Issue 4, May 2018

4apapersheader2018mayLetter from the Editor


Deliver on your promises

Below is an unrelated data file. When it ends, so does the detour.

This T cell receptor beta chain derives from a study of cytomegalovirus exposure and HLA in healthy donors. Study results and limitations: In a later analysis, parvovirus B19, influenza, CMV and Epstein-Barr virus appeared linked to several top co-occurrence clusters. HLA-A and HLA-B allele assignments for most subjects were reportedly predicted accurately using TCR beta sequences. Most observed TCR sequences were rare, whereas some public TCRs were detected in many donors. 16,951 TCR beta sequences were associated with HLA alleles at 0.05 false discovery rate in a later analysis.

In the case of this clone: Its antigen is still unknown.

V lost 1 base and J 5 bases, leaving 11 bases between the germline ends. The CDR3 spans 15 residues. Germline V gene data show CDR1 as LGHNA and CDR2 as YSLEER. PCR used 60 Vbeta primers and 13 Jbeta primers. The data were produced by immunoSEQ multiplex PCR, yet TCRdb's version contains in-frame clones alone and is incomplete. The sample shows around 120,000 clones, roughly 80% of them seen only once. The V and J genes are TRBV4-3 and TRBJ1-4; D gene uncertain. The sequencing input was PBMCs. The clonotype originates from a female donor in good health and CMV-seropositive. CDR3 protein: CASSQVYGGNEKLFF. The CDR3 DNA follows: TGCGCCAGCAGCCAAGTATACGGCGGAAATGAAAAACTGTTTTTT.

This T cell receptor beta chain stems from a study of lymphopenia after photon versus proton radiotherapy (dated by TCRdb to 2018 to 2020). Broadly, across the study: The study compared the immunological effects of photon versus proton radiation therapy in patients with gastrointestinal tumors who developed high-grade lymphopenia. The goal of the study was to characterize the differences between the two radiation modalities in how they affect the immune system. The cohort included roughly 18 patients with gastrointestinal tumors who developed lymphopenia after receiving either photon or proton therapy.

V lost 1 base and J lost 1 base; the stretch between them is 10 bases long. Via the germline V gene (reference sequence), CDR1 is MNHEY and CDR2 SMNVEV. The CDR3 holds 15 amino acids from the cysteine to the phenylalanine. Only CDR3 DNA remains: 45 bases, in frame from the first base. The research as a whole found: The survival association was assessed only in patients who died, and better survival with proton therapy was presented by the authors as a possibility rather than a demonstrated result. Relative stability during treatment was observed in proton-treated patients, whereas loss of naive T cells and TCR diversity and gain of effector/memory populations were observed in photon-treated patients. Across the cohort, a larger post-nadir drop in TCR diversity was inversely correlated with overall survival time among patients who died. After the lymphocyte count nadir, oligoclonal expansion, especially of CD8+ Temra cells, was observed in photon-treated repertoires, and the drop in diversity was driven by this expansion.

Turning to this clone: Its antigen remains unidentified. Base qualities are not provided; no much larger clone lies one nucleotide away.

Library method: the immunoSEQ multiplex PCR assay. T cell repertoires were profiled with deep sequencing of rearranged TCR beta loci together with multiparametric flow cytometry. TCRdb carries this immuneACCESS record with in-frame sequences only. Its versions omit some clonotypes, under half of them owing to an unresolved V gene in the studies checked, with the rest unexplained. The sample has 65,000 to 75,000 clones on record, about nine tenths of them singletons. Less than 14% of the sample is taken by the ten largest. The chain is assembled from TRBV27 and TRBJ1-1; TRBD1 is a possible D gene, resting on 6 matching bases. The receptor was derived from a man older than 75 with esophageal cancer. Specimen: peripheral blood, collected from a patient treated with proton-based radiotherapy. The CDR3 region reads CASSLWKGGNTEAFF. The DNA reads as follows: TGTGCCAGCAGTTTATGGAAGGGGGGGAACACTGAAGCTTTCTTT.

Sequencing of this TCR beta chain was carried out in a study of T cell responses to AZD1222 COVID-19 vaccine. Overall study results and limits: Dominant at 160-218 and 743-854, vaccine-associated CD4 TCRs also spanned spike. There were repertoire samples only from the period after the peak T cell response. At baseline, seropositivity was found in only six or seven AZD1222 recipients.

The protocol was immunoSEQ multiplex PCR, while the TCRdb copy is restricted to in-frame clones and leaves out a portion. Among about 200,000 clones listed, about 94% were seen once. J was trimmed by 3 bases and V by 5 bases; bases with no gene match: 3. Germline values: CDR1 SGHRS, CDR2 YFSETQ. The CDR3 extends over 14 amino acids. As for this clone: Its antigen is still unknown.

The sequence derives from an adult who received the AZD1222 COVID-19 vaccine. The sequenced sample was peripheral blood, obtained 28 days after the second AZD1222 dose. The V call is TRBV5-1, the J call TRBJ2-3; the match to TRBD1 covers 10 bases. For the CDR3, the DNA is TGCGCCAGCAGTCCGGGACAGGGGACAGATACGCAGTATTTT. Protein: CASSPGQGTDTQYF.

It’s good advice, though I’m not exactly offering it but, rather, self-committing to an adherence to it, as best I can, as much as I might be able to, as much as—honestly, and opportunistically—I might need to. I hope you can too, for my sake as much as yours. That’s the thing about expectations, once they’ve been raised: transitory satisfaction or grievance are the only cheques that can be cashed when this particular IOU comes good. Neither are healthy for you, the latter especially so. Avoid it if you can. Granted, no one appreciates a raw deal, yet there are better applications of attention and exhaustion of energy than an audit of life’s balance sheet in a futile attempt to discover if it falls in or against your favour. Besides, as any good banker will tell you, it’s advisable to keep an essential portion—and here I transpose material wealth for the accumulation of one’s inner life—in reserve, even if some bankers don’t do that anymore.